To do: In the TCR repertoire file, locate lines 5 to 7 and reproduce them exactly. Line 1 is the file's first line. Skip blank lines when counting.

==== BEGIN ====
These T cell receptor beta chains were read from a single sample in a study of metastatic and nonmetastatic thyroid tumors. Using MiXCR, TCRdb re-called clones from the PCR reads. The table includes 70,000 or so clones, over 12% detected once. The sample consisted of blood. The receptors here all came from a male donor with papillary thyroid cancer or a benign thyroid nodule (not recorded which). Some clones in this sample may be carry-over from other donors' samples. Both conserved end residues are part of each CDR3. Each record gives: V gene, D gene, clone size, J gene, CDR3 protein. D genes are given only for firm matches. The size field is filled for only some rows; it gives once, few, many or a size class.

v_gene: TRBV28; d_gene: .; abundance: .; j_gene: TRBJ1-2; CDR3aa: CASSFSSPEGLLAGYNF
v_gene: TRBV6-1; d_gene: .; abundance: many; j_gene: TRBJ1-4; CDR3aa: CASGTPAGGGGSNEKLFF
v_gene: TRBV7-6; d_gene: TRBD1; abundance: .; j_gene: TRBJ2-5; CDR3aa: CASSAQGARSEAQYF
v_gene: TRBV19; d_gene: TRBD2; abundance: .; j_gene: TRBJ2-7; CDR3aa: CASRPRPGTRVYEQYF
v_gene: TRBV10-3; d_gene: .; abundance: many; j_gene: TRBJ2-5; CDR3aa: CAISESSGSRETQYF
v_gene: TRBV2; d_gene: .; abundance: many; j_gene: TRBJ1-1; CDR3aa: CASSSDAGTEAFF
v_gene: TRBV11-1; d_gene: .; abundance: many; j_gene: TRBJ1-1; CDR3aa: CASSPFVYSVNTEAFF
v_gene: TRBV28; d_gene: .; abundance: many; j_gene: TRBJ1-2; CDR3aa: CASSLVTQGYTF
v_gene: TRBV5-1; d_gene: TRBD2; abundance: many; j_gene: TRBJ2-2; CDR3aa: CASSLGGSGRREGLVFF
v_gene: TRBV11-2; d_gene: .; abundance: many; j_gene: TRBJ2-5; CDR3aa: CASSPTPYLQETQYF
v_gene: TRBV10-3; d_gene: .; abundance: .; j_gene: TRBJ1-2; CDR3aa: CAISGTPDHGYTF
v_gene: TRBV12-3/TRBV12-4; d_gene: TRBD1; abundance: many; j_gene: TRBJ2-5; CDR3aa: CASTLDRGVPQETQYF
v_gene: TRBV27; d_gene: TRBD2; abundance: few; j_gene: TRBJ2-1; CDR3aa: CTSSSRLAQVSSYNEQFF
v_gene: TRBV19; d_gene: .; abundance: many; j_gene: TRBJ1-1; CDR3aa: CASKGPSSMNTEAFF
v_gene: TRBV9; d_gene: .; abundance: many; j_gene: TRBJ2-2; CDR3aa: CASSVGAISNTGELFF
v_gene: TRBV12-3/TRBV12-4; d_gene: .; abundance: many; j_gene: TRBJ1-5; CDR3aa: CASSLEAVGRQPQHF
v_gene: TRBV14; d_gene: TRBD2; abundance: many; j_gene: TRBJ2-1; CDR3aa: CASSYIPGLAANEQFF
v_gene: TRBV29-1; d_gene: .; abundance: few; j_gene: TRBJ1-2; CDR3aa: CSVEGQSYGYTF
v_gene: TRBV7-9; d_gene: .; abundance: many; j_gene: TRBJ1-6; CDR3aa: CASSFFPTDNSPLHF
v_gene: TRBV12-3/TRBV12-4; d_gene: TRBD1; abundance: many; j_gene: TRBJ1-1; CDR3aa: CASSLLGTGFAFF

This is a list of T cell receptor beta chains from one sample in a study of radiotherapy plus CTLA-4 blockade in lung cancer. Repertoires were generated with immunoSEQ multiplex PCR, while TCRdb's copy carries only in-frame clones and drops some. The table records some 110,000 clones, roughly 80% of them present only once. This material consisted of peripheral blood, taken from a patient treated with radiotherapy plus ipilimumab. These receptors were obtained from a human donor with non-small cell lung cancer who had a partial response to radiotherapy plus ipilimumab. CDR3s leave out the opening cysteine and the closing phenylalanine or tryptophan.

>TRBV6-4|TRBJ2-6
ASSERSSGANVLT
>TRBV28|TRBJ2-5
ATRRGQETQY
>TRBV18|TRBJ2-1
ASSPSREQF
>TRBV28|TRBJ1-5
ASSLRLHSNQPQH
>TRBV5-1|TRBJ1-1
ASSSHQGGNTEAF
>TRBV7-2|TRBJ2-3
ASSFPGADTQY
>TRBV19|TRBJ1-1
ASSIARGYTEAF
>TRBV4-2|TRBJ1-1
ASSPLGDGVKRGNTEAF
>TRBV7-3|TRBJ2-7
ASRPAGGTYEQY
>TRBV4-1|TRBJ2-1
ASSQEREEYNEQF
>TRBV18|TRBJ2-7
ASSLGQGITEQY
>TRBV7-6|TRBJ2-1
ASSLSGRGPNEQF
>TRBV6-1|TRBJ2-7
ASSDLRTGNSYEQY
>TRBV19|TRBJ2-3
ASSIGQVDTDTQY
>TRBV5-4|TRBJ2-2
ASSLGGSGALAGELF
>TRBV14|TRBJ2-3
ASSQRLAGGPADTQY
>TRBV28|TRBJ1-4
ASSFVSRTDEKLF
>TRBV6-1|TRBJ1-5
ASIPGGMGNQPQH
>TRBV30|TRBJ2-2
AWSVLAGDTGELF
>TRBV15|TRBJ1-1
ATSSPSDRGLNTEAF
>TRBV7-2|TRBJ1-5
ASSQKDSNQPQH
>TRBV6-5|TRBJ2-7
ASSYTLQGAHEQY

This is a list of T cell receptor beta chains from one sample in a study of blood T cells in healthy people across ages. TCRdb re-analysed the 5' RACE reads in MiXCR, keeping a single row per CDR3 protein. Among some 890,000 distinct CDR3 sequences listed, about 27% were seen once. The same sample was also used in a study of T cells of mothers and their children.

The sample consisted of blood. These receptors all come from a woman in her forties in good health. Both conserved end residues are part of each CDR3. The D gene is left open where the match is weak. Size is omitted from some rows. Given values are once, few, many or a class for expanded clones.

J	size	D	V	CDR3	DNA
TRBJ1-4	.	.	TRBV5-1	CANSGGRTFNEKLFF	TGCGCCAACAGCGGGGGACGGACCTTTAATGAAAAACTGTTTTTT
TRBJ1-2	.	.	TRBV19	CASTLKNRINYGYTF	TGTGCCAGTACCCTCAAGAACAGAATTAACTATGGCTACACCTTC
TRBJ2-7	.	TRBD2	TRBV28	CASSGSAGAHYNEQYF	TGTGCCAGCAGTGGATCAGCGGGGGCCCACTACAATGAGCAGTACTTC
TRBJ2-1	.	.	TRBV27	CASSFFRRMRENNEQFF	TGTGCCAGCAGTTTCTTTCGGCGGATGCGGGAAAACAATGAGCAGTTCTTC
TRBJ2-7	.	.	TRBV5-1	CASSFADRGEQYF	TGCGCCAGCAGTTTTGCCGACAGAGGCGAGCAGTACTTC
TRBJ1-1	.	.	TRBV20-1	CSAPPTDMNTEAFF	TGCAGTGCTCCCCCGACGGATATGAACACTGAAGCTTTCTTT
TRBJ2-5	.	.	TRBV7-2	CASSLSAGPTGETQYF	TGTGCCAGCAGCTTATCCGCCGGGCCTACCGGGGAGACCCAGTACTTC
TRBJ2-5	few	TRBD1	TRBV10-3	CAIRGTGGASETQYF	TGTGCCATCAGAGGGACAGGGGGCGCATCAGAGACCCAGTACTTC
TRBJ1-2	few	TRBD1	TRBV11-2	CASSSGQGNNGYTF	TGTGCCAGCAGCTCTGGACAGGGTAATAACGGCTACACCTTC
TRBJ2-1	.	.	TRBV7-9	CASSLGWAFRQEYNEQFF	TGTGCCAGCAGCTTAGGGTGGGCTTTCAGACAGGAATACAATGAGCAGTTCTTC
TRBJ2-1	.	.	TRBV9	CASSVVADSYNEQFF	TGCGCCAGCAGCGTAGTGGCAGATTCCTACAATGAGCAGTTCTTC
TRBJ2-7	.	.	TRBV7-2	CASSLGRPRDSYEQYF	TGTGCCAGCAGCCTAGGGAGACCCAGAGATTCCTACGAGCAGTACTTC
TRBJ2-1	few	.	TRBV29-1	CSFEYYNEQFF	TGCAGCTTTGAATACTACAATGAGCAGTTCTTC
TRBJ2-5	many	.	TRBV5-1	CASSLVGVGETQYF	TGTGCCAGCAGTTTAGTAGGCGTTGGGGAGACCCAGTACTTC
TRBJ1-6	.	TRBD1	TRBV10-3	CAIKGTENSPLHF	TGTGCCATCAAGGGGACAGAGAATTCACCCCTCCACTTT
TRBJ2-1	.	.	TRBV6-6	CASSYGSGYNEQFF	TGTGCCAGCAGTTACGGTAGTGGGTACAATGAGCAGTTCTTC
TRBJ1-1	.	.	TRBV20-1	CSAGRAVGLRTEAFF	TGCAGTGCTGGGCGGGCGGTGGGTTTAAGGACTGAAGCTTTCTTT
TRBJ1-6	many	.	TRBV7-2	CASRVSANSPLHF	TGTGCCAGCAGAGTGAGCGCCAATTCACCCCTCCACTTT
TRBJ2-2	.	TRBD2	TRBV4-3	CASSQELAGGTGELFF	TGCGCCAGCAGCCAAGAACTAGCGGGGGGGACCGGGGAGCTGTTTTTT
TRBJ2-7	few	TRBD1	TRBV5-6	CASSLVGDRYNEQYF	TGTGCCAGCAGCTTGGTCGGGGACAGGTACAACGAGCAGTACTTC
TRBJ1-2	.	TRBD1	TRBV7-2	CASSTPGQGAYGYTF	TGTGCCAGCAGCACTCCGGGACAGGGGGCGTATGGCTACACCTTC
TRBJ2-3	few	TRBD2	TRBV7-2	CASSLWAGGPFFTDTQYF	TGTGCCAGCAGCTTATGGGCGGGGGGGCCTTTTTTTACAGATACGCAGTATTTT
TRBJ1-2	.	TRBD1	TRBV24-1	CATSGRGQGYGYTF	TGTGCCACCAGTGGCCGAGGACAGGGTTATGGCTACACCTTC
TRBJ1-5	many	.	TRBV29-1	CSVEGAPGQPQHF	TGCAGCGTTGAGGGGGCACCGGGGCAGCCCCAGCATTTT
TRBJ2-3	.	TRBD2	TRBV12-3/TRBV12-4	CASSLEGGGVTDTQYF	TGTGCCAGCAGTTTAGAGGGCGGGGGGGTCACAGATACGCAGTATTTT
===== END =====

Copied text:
v_gene: TRBV19; d_gene: TRBD2; abundance: .; j_gene: TRBJ2-7; CDR3aa: CASRPRPGTRVYEQYF
v_gene: TRBV10-3; d_gene: .; abundance: many; j_gene: TRBJ2-5; CDR3aa: CAISESSGSRETQYF
v_gene: TRBV2; d_gene: .; abundance: many; j_gene: TRBJ1-1; CDR3aa: CASSSDAGTEAFF